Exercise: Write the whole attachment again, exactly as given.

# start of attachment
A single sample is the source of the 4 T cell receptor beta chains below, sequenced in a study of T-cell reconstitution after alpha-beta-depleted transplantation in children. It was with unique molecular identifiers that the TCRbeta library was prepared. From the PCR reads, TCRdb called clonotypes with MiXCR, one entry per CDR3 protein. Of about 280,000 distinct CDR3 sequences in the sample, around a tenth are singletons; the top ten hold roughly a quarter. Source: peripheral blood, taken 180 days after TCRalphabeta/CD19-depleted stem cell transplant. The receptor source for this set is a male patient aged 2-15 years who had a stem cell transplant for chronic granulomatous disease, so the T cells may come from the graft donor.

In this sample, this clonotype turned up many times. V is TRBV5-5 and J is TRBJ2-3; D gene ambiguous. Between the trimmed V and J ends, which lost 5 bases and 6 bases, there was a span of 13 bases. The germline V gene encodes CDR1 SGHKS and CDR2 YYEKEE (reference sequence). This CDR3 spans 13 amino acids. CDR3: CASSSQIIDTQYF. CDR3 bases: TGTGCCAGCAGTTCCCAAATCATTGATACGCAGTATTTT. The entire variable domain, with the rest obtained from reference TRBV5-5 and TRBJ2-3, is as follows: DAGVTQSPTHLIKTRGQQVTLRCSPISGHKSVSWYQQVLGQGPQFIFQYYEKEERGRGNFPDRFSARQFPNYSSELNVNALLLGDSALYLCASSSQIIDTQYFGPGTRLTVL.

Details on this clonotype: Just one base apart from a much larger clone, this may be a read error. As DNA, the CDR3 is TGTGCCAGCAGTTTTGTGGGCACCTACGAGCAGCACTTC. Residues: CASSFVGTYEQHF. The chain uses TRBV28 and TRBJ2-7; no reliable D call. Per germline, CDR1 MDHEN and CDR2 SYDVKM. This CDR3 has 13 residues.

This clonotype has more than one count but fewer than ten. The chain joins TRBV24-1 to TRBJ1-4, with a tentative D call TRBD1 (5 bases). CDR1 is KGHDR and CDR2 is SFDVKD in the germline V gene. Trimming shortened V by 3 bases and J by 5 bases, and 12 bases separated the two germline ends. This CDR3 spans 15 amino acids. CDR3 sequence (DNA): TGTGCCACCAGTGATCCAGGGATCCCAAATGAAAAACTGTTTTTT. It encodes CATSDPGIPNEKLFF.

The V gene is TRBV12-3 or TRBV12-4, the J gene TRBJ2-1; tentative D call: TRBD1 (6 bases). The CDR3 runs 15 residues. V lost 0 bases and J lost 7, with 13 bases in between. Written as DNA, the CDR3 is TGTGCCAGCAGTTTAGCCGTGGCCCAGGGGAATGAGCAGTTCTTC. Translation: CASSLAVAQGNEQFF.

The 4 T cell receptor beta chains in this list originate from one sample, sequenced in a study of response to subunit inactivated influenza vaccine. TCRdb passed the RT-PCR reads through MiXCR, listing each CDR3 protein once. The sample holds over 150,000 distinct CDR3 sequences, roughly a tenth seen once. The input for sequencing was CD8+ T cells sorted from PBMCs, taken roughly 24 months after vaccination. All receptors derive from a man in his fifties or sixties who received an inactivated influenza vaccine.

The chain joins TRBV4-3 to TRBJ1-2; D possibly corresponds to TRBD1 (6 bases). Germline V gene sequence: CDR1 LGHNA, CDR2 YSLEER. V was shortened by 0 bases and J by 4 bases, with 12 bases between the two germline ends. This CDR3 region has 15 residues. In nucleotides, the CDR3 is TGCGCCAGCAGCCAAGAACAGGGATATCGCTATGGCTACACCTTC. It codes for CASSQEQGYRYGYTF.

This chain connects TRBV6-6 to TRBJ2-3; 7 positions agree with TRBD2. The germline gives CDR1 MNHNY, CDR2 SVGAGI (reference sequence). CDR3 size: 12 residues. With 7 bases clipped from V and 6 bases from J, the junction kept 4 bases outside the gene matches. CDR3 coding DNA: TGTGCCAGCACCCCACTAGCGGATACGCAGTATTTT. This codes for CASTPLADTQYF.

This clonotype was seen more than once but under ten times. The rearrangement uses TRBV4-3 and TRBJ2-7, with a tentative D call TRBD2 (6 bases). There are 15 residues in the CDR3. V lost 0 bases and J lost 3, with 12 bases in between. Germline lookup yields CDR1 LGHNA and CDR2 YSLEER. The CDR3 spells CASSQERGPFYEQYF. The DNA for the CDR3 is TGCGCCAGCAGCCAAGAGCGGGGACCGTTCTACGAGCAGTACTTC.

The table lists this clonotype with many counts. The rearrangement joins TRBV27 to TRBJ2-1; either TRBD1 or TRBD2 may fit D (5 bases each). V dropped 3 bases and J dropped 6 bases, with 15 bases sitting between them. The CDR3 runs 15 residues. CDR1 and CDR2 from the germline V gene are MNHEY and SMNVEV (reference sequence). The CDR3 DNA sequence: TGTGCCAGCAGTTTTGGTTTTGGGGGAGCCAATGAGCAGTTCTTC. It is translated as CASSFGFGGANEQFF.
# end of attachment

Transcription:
A single sample is the source of the 4 T cell receptor beta chains below, sequenced in a study of T-cell reconstitution after alpha-beta-depleted transplantation in children. It was with unique molecular identifiers that the TCRbeta library was prepared. From the PCR reads, TCRdb called clonotypes with MiXCR, one entry per CDR3 protein. Of about 280,000 distinct CDR3 sequences in the sample, around a tenth are singletons; the top ten hold roughly a quarter. Source: peripheral blood, taken 180 days after TCRalphabeta/CD19-depleted stem cell transplant. The receptor source for this set is a male patient aged 2-15 years who had a stem cell transplant for chronic granulomatous disease, so the T cells may come from the graft donor.

In this sample, this clonotype turned up many times. V is TRBV5-5 and J is TRBJ2-3; D gene ambiguous. Between the trimmed V and J ends, which lost 5 bases and 6 bases, there was a span of 13 bases. The germline V gene encodes CDR1 SGHKS and CDR2 YYEKEE (reference sequence). This CDR3 spans 13 amino acids. CDR3: CASSSQIIDTQYF. CDR3 bases: TGTGCCAGCAGTTCCCAAATCATTGATACGCAGTATTTT. The entire variable domain, with the rest obtained from reference TRBV5-5 and TRBJ2-3, is as follows: DAGVTQSPTHLIKTRGQQVTLRCSPISGHKSVSWYQQVLGQGPQFIFQYYEKEERGRGNFPDRFSARQFPNYSSELNVNALLLGDSALYLCASSSQIIDTQYFGPGTRLTVL.

Details on this clonotype: Just one base apart from a much larger clone, this may be a read error. As DNA, the CDR3 is TGTGCCAGCAGTTTTGTGGGCACCTACGAGCAGCACTTC. Residues: CASSFVGTYEQHF. The chain uses TRBV28 and TRBJ2-7; no reliable D call. Per germline, CDR1 MDHEN and CDR2 SYDVKM. This CDR3 has 13 residues.

This clonotype has more than one count but fewer than ten. The chain joins TRBV24-1 to TRBJ1-4, with a tentative D call TRBD1 (5 bases). CDR1 is KGHDR and CDR2 is SFDVKD in the germline V gene. Trimming shortened V by 3 bases and J by 5 bases, and 12 bases separated the two germline ends. This CDR3 spans 15 amino acids. CDR3 sequence (DNA): TGTGCCACCAGTGATCCAGGGATCCCAAATGAAAAACTGTTTTTT. It encodes CATSDPGIPNEKLFF.

The V gene is TRBV12-3 or TRBV12-4, the J gene TRBJ2-1; tentative D call: TRBD1 (6 bases). The CDR3 runs 15 residues. V lost 0 bases and J lost 7, with 13 bases in between. Written as DNA, the CDR3 is TGTGCCAGCAGTTTAGCCGTGGCCCAGGGGAATGAGCAGTTCTTC. Translation: CASSLAVAQGNEQFF.

The 4 T cell receptor beta chains in this list originate from one sample, sequenced in a study of response to subunit inactivated influenza vaccine. TCRdb passed the RT-PCR reads through MiXCR, listing each CDR3 protein once. The sample holds over 150,000 distinct CDR3 sequences, roughly a tenth seen once. The input for sequencing was CD8+ T cells sorted from PBMCs, taken roughly 24 months after vaccination. All receptors derive from a man in his fifties or sixties who received an inactivated influenza vaccine.

The chain joins TRBV4-3 to TRBJ1-2; D possibly corresponds to TRBD1 (6 bases). Germline V gene sequence: CDR1 LGHNA, CDR2 YSLEER. V was shortened by 0 bases and J by 4 bases, with 12 bases between the two germline ends. This CDR3 region has 15 residues. In nucleotides, the CDR3 is TGCGCCAGCAGCCAAGAACAGGGATATCGCTATGGCTACACCTTC. It codes for CASSQEQGYRYGYTF.

This chain connects TRBV6-6 to TRBJ2-3; 7 positions agree with TRBD2. The germline gives CDR1 MNHNY, CDR2 SVGAGI (reference sequence). CDR3 size: 12 residues. With 7 bases clipped from V and 6 bases from J, the junction kept 4 bases outside the gene matches. CDR3 coding DNA: TGTGCCAGCACCCCACTAGCGGATACGCAGTATTTT. This codes for CASTPLADTQYF.

This clonotype was seen more than once but under ten times. The rearrangement uses TRBV4-3 and TRBJ2-7, with a tentative D call TRBD2 (6 bases). There are 15 residues in the CDR3. V lost 0 bases and J lost 3, with 12 bases in between. Germline lookup yields CDR1 LGHNA and CDR2 YSLEER. The CDR3 spells CASSQERGPFYEQYF. The DNA for the CDR3 is TGCGCCAGCAGCCAAGAGCGGGGACCGTTCTACGAGCAGTACTTC.

The table lists this clonotype with many counts. The rearrangement joins TRBV27 to TRBJ2-1; either TRBD1 or TRBD2 may fit D (5 bases each). V dropped 3 bases and J dropped 6 bases, with 15 bases sitting between them. The CDR3 runs 15 residues. CDR1 and CDR2 from the germline V gene are MNHEY and SMNVEV (reference sequence). The CDR3 DNA sequence: TGTGCCAGCAGTTTTGGTTTTGGGGGAGCCAATGAGCAGTTCTTC. It is translated as CASSFGFGGANEQFF.